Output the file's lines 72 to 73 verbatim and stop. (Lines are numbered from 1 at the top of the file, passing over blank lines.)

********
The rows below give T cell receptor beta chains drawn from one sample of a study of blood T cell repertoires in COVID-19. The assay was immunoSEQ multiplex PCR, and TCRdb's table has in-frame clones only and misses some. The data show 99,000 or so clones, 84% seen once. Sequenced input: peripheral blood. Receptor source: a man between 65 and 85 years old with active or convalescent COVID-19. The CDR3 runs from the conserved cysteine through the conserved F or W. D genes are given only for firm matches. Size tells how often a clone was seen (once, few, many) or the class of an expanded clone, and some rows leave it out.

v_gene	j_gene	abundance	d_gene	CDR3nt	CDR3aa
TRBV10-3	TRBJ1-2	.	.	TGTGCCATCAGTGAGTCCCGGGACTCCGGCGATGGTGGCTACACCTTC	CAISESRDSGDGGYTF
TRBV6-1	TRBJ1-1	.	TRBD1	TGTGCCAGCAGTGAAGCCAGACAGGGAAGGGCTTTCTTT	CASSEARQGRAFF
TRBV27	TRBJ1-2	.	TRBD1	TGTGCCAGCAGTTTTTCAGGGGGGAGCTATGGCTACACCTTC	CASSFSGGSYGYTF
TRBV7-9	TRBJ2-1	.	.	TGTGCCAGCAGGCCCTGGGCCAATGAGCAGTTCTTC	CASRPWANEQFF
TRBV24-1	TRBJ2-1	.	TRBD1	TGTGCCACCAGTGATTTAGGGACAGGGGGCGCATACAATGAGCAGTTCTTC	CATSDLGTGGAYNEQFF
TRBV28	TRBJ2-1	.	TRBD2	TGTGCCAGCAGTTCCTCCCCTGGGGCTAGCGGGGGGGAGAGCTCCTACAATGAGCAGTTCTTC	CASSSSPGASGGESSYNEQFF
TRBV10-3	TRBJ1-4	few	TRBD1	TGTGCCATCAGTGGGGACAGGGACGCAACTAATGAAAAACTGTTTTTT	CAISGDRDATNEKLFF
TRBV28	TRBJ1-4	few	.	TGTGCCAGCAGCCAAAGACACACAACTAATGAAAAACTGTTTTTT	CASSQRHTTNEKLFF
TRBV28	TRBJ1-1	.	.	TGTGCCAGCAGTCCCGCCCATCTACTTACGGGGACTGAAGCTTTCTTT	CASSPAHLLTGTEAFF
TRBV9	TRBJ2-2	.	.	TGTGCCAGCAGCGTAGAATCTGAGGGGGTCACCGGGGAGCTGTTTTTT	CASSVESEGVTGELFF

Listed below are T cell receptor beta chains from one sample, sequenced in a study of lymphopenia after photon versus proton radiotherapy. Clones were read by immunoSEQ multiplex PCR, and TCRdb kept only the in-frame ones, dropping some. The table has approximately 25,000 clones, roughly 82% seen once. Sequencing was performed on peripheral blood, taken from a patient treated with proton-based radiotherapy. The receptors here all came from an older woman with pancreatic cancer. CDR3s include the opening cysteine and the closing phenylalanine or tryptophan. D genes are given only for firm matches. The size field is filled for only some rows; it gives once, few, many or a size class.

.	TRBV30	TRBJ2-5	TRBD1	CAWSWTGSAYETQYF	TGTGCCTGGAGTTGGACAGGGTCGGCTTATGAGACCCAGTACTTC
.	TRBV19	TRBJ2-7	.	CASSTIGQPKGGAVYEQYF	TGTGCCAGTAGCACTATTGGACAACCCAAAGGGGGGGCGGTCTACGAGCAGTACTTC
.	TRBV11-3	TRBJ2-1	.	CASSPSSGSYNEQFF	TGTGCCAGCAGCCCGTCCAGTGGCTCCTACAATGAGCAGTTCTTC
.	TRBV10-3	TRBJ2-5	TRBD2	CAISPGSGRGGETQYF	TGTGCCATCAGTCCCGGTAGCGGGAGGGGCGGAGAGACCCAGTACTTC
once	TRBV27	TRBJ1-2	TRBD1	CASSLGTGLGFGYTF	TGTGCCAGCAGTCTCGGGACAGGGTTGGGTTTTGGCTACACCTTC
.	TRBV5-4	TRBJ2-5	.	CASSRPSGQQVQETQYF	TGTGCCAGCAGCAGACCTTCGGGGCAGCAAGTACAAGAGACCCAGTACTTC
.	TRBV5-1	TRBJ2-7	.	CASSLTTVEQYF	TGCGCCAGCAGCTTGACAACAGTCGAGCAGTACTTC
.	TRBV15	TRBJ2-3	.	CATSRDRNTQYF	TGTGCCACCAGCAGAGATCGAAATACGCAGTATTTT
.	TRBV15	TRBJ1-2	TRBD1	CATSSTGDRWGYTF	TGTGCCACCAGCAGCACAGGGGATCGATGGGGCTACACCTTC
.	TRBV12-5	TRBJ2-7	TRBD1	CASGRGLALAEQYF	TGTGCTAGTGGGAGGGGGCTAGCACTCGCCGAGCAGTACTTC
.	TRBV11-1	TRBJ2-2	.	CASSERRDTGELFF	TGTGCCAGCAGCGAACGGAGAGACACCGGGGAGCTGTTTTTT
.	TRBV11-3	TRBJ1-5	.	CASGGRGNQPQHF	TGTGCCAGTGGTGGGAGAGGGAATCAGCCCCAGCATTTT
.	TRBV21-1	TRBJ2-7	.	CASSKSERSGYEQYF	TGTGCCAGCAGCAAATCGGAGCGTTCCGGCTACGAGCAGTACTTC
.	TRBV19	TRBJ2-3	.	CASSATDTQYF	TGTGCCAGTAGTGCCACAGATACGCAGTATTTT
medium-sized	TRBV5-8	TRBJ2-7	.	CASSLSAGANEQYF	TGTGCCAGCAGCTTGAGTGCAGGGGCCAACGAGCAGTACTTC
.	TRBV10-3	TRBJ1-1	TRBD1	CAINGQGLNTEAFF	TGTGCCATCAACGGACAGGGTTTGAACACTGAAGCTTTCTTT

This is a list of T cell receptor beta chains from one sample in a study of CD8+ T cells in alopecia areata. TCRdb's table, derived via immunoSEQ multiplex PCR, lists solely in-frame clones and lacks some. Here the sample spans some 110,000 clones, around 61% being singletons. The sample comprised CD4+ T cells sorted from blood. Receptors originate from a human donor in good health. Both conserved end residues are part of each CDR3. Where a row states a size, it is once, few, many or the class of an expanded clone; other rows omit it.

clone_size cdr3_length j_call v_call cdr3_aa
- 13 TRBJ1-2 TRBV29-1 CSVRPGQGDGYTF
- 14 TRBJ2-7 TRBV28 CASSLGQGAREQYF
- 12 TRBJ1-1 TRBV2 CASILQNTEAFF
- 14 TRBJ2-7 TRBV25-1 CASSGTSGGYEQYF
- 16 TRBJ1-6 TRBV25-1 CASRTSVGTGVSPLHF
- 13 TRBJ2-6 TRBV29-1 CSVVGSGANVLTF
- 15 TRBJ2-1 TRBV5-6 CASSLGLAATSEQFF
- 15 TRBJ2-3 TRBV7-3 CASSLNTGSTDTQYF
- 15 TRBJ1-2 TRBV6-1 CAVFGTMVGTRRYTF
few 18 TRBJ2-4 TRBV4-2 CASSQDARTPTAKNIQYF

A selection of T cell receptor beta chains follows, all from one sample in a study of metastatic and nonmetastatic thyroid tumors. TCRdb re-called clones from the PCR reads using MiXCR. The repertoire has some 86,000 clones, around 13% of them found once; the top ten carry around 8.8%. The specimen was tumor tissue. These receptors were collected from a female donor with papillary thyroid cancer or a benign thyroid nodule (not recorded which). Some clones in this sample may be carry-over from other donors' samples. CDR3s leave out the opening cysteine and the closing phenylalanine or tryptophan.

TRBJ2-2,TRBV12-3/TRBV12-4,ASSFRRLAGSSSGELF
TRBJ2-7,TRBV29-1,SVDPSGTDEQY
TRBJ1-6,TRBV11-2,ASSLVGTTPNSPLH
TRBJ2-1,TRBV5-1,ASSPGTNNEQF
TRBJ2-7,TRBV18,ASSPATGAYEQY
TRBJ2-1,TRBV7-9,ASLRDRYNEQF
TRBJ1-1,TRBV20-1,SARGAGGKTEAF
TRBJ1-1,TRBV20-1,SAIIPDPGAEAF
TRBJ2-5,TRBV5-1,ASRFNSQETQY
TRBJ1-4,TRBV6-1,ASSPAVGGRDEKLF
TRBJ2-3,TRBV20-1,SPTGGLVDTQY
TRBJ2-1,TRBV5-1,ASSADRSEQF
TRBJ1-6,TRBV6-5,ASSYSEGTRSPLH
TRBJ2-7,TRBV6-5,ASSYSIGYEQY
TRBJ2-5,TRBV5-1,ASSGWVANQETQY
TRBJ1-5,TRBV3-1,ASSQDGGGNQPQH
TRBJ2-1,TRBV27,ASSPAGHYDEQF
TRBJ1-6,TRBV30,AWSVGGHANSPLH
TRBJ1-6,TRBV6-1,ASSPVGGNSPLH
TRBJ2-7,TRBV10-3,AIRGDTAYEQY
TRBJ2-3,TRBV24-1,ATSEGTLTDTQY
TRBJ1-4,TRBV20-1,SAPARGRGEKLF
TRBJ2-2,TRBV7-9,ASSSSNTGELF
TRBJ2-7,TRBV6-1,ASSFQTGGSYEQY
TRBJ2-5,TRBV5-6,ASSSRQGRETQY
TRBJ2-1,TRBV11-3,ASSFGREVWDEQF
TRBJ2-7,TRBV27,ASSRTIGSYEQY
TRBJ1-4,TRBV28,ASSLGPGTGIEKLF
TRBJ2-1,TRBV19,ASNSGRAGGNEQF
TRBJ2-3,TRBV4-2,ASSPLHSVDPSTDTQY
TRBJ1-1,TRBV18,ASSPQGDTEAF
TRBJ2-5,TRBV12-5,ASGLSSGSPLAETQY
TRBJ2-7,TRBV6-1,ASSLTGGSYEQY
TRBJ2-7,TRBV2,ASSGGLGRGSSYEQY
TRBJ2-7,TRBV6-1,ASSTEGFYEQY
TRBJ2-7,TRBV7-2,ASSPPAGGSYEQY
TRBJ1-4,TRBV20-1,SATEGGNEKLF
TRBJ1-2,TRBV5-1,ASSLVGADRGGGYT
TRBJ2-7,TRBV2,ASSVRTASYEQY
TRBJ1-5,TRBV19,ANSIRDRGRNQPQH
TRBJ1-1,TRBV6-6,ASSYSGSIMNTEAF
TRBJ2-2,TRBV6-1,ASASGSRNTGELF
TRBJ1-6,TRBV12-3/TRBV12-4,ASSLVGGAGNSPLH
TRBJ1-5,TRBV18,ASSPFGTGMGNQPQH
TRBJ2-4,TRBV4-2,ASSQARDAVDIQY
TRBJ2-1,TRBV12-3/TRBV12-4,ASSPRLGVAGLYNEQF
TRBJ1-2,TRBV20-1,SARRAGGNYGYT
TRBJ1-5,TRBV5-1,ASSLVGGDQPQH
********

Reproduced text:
TRBJ2-3,TRBV4-2,ASSPLHSVDPSTDTQY
TRBJ1-1,TRBV18,ASSPQGDTEAF